The ‘Missing Middle’: A Historical-Institutional Perspective on the Stagnation of Small and Medium Enterprises in Turkey

Seven Ağır

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The small and medium-sized enterprises might play an essential role in the economy of a developing country. Yet, in developing countries, relatively fewer firms have been able to transition from micro enterprises focusing on survival to small and medium enterprises with higher capacity for innovation and job creation. This problem of the ‘missing middle’ has been identified as one of the barriers to increasing economic prosperity and therefore the ‘reasons’ underlying it have been examined in studies on various parts of the developing world. This study examines the ‘missing middle’ problem from a historical-institutional perspective by focusing on the underutilization of a novel form of business organization, i.e., PLLC in Turkey. Based upon a novel dataset of firm creation and desk research on legal changes in Turkey during 1957-1994, the study demonstrates the ‘missing’ PLLCs and discuss the potential factors underlying legal stagnation.

The Growth Effects of Alternative Early Childhood Development Investment Policies in the Turkish Economy

Serap Sağır, Çağaçan Değer and Dürdane Şirin Saraçoğlu

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The topic of early childhood development (ECD) and investment in ECD has come to the forefront recently, especially in the case of developing countries, and it is among the 2030 SDGs of the UN. Until recently, human capital has been associated with years of schooling. However, the latest studies show that brain development is fastest in the ECD period, which starts in the prenatal period and ends before formal schooling. Experiences during this period and even maternal health before pregnancy have persistent effects on an individual’s human capital. Investing in human capital during the ECD period is more effective than investing later in life. In this paper, we develop a 9-period overlapping generations model examining the impact of parental human capital investment on economic growth. Using a multiperiod human capital formation technology with parental human capital and monetary input, we investigate the effects of alternative policies targeting the ECD period to reach the highest economic growth rate. We calibrate our model to 2019 Turkish data and find that mandatory and matching funds are more effective than lump-sum subsidies, which increase household income and leave the investment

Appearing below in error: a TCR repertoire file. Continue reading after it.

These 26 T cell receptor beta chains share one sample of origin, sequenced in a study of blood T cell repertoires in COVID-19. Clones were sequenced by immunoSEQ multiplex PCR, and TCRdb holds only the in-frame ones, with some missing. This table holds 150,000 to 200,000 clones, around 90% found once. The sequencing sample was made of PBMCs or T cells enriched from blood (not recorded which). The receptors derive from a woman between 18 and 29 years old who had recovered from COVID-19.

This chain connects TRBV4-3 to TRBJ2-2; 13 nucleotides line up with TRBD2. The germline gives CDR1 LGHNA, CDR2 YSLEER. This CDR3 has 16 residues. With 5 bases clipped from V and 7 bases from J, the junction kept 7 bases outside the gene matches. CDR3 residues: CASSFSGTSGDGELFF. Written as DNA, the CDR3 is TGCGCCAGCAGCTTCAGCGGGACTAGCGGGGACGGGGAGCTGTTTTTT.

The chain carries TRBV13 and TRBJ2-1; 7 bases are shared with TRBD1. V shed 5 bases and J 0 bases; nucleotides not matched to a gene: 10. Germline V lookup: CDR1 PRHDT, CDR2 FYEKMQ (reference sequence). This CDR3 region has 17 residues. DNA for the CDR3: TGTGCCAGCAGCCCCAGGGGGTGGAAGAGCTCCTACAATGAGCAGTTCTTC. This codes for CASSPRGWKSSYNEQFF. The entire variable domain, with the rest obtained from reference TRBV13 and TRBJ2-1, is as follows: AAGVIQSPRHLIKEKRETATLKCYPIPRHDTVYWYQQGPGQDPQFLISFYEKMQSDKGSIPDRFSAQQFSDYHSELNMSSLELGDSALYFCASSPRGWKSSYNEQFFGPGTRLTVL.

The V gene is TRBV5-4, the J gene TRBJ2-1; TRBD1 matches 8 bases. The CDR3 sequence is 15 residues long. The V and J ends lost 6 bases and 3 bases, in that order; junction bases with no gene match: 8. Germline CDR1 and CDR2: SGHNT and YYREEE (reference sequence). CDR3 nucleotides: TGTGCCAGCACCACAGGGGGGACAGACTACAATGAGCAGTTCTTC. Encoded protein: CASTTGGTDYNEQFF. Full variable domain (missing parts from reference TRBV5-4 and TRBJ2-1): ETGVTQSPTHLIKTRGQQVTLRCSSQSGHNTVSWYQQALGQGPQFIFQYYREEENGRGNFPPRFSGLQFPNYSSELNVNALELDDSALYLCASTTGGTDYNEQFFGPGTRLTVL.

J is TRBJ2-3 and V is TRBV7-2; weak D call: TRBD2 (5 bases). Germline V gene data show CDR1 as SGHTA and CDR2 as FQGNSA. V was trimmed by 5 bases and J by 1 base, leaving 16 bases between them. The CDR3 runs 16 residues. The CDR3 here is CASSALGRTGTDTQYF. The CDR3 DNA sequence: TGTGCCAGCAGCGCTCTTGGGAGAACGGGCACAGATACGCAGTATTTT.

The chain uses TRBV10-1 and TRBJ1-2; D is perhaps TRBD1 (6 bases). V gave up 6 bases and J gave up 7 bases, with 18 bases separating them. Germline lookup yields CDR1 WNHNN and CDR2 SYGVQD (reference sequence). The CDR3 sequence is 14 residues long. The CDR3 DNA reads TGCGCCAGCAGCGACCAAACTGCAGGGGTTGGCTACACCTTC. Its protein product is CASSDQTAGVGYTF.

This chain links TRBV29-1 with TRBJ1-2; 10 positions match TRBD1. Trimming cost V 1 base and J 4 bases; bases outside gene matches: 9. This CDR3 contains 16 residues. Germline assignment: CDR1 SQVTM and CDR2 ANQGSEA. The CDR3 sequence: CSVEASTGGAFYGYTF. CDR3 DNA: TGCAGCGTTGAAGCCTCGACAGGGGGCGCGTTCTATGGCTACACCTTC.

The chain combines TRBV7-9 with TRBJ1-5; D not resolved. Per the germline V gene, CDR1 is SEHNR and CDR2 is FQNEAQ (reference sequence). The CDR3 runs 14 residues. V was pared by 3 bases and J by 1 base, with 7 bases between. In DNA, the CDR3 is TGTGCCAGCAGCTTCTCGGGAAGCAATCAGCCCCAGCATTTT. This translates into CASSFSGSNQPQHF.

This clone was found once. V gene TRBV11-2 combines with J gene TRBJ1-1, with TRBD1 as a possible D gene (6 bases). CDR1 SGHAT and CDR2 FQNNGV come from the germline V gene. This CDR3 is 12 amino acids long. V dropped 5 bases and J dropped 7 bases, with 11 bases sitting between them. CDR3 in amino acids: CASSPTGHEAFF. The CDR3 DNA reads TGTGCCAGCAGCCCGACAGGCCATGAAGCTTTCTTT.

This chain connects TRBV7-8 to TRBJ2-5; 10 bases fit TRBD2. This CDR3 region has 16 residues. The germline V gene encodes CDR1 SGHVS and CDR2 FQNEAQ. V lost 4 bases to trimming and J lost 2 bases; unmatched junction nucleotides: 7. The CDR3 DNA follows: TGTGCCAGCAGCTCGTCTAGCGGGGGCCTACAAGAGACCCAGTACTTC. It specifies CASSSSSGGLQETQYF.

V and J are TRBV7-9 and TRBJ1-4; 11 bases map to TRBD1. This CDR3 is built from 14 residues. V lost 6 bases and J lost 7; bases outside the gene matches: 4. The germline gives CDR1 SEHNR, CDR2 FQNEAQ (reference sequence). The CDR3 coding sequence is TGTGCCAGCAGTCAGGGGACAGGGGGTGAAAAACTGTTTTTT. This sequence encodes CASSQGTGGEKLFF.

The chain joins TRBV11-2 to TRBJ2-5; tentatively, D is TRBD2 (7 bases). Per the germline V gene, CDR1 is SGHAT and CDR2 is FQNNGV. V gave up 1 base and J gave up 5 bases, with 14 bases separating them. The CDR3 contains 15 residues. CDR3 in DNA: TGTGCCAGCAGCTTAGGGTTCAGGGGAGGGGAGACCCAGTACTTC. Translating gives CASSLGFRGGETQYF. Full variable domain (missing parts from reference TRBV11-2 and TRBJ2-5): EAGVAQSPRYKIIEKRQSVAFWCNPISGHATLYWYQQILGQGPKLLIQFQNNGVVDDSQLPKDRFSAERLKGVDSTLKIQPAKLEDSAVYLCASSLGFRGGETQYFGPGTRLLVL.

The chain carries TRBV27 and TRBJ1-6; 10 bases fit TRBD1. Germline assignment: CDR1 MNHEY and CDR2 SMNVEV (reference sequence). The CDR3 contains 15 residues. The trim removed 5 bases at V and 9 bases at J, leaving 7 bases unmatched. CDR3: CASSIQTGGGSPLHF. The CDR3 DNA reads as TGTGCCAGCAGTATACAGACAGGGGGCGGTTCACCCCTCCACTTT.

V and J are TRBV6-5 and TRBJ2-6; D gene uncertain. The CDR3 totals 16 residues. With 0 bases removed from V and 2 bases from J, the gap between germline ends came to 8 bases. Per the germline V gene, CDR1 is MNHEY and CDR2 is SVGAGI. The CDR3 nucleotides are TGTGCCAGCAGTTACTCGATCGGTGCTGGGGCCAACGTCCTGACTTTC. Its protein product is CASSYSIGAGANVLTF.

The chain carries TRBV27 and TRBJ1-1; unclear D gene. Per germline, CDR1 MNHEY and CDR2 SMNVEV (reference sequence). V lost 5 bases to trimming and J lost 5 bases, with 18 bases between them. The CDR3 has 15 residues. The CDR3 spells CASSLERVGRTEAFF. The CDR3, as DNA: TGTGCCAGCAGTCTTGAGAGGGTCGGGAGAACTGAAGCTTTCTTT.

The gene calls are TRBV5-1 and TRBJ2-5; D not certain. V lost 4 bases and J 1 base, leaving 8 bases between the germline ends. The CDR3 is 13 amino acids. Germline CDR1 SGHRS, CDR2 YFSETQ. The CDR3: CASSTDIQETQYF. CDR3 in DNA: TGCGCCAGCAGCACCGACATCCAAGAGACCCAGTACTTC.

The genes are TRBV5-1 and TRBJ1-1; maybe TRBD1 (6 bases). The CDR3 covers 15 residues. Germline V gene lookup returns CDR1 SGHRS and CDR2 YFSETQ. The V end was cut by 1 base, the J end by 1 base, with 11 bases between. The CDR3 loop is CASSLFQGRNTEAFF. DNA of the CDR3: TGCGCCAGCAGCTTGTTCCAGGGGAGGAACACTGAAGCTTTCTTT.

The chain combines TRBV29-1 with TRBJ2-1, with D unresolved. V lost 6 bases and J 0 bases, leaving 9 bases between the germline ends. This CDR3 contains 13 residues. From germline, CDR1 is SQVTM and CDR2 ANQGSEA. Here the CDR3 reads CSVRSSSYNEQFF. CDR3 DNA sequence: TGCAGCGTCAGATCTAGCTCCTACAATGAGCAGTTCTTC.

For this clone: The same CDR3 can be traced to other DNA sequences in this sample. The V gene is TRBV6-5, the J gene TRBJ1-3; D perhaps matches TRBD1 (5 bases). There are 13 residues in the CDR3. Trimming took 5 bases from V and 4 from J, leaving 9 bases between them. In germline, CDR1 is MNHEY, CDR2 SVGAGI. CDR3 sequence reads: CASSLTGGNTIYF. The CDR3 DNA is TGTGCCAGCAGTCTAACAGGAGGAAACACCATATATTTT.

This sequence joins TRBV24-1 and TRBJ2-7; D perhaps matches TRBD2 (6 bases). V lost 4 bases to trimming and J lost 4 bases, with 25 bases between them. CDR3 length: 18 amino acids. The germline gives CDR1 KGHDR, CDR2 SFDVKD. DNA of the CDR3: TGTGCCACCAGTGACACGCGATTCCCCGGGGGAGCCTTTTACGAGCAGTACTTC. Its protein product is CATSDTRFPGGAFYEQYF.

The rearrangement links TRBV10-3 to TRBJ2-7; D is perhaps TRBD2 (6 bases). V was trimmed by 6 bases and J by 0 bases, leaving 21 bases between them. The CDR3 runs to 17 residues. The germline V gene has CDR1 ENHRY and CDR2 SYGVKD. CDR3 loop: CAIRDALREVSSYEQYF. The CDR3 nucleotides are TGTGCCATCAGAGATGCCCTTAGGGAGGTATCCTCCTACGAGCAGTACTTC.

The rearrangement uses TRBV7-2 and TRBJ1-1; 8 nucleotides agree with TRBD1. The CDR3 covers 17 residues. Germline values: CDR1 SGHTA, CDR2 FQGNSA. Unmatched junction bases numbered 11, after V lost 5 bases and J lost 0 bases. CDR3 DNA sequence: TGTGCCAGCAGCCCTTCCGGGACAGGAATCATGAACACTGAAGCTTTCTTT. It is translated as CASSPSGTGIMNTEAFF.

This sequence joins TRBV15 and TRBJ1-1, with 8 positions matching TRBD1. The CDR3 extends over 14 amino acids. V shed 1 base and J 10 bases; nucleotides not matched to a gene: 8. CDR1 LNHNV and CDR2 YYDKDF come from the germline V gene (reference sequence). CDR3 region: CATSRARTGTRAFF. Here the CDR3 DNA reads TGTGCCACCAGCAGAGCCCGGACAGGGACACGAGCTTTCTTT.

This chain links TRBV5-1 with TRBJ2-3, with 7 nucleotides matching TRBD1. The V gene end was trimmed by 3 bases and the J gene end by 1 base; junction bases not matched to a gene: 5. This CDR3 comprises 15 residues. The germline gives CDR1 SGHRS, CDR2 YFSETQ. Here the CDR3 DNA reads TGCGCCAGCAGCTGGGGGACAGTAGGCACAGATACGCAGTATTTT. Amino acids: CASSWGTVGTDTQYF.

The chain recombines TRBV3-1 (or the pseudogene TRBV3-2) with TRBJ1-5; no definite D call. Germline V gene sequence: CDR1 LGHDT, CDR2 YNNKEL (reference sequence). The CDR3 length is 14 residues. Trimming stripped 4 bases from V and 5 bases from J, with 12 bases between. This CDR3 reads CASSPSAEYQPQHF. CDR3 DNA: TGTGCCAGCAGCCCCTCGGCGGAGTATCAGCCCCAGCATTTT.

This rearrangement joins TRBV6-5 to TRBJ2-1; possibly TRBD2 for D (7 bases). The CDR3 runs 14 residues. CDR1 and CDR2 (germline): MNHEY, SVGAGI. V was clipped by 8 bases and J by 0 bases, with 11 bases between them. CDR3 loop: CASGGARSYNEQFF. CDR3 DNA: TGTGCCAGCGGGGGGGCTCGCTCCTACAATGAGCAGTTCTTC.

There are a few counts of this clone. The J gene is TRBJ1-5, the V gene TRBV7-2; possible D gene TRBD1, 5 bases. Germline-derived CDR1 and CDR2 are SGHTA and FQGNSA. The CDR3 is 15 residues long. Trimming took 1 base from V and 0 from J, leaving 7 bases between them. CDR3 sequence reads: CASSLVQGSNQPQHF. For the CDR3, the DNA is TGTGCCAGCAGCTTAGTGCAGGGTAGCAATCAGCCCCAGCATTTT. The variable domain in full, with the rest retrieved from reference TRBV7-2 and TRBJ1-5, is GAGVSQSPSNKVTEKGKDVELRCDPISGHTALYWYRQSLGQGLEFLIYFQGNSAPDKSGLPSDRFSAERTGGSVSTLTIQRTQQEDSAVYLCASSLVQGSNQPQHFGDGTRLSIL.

The Impact of Maternal Education on Early Childhood Development: The Case of Turkey

Deniz Karaoğlan, Serap Sağır, Meltem Dayıoğlu and Dürdane Şirin Saraçoğlu

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In this paper we investigate the relationship between mother’s education level and the development of young children in Turkey using representative microdata from the 2018 Turkey Demographic and Health Survey (TDHS). The data include detailed information about the developmental status of young children of 36-to-59 months old. We find that only when the mother has at least a high school level education, there is a positive impact on the child’s developmental status as summarized the Early Childhood Development (ECD) index, which is an index constructed based on the child’s four developmental domains. We also show that the household’s wealth is also positively associated with the child’s developmental status, particularly in the socio-emotional and the learning readiness domains.

Türkiye’deki İktisat Bölümlerinde Akademik Kendileşme

H. Cem Doğan and Haluk Kasnakoğlu